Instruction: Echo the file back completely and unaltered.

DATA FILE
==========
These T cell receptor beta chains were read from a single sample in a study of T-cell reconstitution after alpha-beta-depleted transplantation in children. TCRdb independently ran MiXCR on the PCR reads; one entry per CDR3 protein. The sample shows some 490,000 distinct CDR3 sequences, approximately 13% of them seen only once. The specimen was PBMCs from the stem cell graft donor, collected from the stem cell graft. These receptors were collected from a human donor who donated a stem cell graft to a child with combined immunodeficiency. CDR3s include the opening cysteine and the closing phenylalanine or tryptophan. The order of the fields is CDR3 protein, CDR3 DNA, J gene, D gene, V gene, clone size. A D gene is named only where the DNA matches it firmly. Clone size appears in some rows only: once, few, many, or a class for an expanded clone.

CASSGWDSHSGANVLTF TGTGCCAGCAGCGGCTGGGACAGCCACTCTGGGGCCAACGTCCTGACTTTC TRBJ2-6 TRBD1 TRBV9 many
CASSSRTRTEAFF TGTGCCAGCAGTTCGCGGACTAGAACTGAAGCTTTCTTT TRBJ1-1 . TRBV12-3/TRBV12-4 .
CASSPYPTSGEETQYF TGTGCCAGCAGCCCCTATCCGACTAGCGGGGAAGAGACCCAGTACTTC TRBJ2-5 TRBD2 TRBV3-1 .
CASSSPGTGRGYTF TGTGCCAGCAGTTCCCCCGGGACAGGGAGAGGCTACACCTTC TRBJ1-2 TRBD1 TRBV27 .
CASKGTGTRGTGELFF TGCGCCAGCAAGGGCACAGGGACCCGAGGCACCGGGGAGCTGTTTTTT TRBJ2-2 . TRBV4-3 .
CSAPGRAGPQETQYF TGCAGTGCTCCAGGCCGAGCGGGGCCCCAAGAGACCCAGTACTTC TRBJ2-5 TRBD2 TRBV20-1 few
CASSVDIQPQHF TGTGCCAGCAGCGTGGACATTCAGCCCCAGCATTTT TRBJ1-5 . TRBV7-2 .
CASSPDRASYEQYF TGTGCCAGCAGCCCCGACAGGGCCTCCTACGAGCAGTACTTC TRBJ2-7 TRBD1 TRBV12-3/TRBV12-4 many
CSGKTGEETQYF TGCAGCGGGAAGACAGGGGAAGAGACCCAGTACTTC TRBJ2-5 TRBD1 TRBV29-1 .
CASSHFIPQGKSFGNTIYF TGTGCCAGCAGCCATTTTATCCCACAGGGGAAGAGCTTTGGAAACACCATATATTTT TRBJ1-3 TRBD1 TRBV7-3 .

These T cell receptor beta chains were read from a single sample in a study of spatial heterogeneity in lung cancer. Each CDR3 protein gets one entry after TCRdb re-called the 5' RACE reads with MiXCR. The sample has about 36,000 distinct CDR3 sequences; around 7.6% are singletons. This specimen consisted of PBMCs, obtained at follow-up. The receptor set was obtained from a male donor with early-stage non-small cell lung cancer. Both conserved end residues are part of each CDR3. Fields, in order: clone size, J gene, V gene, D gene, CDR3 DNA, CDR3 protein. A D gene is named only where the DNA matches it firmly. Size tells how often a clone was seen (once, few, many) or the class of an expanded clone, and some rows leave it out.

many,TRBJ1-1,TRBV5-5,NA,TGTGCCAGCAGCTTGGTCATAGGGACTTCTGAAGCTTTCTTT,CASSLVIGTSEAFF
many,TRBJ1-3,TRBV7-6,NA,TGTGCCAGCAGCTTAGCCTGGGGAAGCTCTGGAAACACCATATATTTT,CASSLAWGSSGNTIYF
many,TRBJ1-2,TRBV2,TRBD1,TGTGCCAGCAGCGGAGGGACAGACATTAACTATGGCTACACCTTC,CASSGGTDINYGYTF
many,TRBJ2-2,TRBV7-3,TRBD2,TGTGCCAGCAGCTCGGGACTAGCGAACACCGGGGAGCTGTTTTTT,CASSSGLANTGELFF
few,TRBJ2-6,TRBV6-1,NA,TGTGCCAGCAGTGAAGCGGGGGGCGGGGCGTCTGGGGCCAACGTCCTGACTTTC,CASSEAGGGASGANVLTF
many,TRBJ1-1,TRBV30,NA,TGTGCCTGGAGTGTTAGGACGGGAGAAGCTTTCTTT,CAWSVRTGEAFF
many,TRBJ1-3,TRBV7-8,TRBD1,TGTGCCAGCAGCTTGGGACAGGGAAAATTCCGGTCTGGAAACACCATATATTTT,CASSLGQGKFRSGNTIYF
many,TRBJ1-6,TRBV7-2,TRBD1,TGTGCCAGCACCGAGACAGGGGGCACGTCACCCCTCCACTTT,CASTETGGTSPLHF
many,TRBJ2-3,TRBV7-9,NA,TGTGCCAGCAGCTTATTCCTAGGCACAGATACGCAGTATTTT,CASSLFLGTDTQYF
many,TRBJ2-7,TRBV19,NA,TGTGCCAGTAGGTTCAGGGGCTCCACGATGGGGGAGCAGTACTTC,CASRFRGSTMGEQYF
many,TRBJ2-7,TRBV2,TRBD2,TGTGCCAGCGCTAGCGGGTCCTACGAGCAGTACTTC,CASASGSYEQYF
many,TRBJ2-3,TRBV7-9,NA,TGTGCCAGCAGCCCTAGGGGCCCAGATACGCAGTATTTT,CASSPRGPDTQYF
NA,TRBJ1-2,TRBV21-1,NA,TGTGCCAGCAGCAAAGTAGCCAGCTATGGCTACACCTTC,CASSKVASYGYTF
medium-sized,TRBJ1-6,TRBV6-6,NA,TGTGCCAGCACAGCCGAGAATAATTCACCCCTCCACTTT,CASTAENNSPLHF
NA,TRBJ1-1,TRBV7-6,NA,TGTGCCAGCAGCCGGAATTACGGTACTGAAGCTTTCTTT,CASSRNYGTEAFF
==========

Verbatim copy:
These T cell receptor beta chains were read from a single sample in a study of T-cell reconstitution after alpha-beta-depleted transplantation in children. TCRdb independently ran MiXCR on the PCR reads; one entry per CDR3 protein. The sample shows some 490,000 distinct CDR3 sequences, approximately 13% of them seen only once. The specimen was PBMCs from the stem cell graft donor, collected from the stem cell graft. These receptors were collected from a human donor who donated a stem cell graft to a child with combined immunodeficiency. CDR3s include the opening cysteine and the closing phenylalanine or tryptophan. The order of the fields is CDR3 protein, CDR3 DNA, J gene, D gene, V gene, clone size. A D gene is named only where the DNA matches it firmly. Clone size appears in some rows only: once, few, many, or a class for an expanded clone.

CASSGWDSHSGANVLTF TGTGCCAGCAGCGGCTGGGACAGCCACTCTGGGGCCAACGTCCTGACTTTC TRBJ2-6 TRBD1 TRBV9 many
CASSSRTRTEAFF TGTGCCAGCAGTTCGCGGACTAGAACTGAAGCTTTCTTT TRBJ1-1 . TRBV12-3/TRBV12-4 .
CASSPYPTSGEETQYF TGTGCCAGCAGCCCCTATCCGACTAGCGGGGAAGAGACCCAGTACTTC TRBJ2-5 TRBD2 TRBV3-1 .
CASSSPGTGRGYTF TGTGCCAGCAGTTCCCCCGGGACAGGGAGAGGCTACACCTTC TRBJ1-2 TRBD1 TRBV27 .
CASKGTGTRGTGELFF TGCGCCAGCAAGGGCACAGGGACCCGAGGCACCGGGGAGCTGTTTTTT TRBJ2-2 . TRBV4-3 .
CSAPGRAGPQETQYF TGCAGTGCTCCAGGCCGAGCGGGGCCCCAAGAGACCCAGTACTTC TRBJ2-5 TRBD2 TRBV20-1 few
CASSVDIQPQHF TGTGCCAGCAGCGTGGACATTCAGCCCCAGCATTTT TRBJ1-5 . TRBV7-2 .
CASSPDRASYEQYF TGTGCCAGCAGCCCCGACAGGGCCTCCTACGAGCAGTACTTC TRBJ2-7 TRBD1 TRBV12-3/TRBV12-4 many
CSGKTGEETQYF TGCAGCGGGAAGACAGGGGAAGAGACCCAGTACTTC TRBJ2-5 TRBD1 TRBV29-1 .
CASSHFIPQGKSFGNTIYF TGTGCCAGCAGCCATTTTATCCCACAGGGGAAGAGCTTTGGAAACACCATATATTTT TRBJ1-3 TRBD1 TRBV7-3 .

These T cell receptor beta chains were read from a single sample in a study of spatial heterogeneity in lung cancer. Each CDR3 protein gets one entry after TCRdb re-called the 5' RACE reads with MiXCR. The sample has about 36,000 distinct CDR3 sequences; around 7.6% are singletons. This specimen consisted of PBMCs, obtained at follow-up. The receptor set was obtained from a male donor with early-stage non-small cell lung cancer. Both conserved end residues are part of each CDR3. Fields, in order: clone size, J gene, V gene, D gene, CDR3 DNA, CDR3 protein. A D gene is named only where the DNA matches it firmly. Size tells how often a clone was seen (once, few, many) or the class of an expanded clone, and some rows leave it out.

many,TRBJ1-1,TRBV5-5,NA,TGTGCCAGCAGCTTGGTCATAGGGACTTCTGAAGCTTTCTTT,CASSLVIGTSEAFF
many,TRBJ1-3,TRBV7-6,NA,TGTGCCAGCAGCTTAGCCTGGGGAAGCTCTGGAAACACCATATATTTT,CASSLAWGSSGNTIYF
many,TRBJ1-2,TRBV2,TRBD1,TGTGCCAGCAGCGGAGGGACAGACATTAACTATGGCTACACCTTC,CASSGGTDINYGYTF
many,TRBJ2-2,TRBV7-3,TRBD2,TGTGCCAGCAGCTCGGGACTAGCGAACACCGGGGAGCTGTTTTTT,CASSSGLANTGELFF
few,TRBJ2-6,TRBV6-1,NA,TGTGCCAGCAGTGAAGCGGGGGGCGGGGCGTCTGGGGCCAACGTCCTGACTTTC,CASSEAGGGASGANVLTF
many,TRBJ1-1,TRBV30,NA,TGTGCCTGGAGTGTTAGGACGGGAGAAGCTTTCTTT,CAWSVRTGEAFF
many,TRBJ1-3,TRBV7-8,TRBD1,TGTGCCAGCAGCTTGGGACAGGGAAAATTCCGGTCTGGAAACACCATATATTTT,CASSLGQGKFRSGNTIYF
many,TRBJ1-6,TRBV7-2,TRBD1,TGTGCCAGCACCGAGACAGGGGGCACGTCACCCCTCCACTTT,CASTETGGTSPLHF
many,TRBJ2-3,TRBV7-9,NA,TGTGCCAGCAGCTTATTCCTAGGCACAGATACGCAGTATTTT,CASSLFLGTDTQYF
many,TRBJ2-7,TRBV19,NA,TGTGCCAGTAGGTTCAGGGGCTCCACGATGGGGGAGCAGTACTTC,CASRFRGSTMGEQYF
many,TRBJ2-7,TRBV2,TRBD2,TGTGCCAGCGCTAGCGGGTCCTACGAGCAGTACTTC,CASASGSYEQYF
many,TRBJ2-3,TRBV7-9,NA,TGTGCCAGCAGCCCTAGGGGCCCAGATACGCAGTATTTT,CASSPRGPDTQYF
NA,TRBJ1-2,TRBV21-1,NA,TGTGCCAGCAGCAAAGTAGCCAGCTATGGCTACACCTTC,CASSKVASYGYTF
medium-sized,TRBJ1-6,TRBV6-6,NA,TGTGCCAGCACAGCCGAGAATAATTCACCCCTCCACTTT,CASTAENNSPLHF
NA,TRBJ1-1,TRBV7-6,NA,TGTGCCAGCAGCCGGAATTACGGTACTGAAGCTTTCTTT,CASSRNYGTEAFF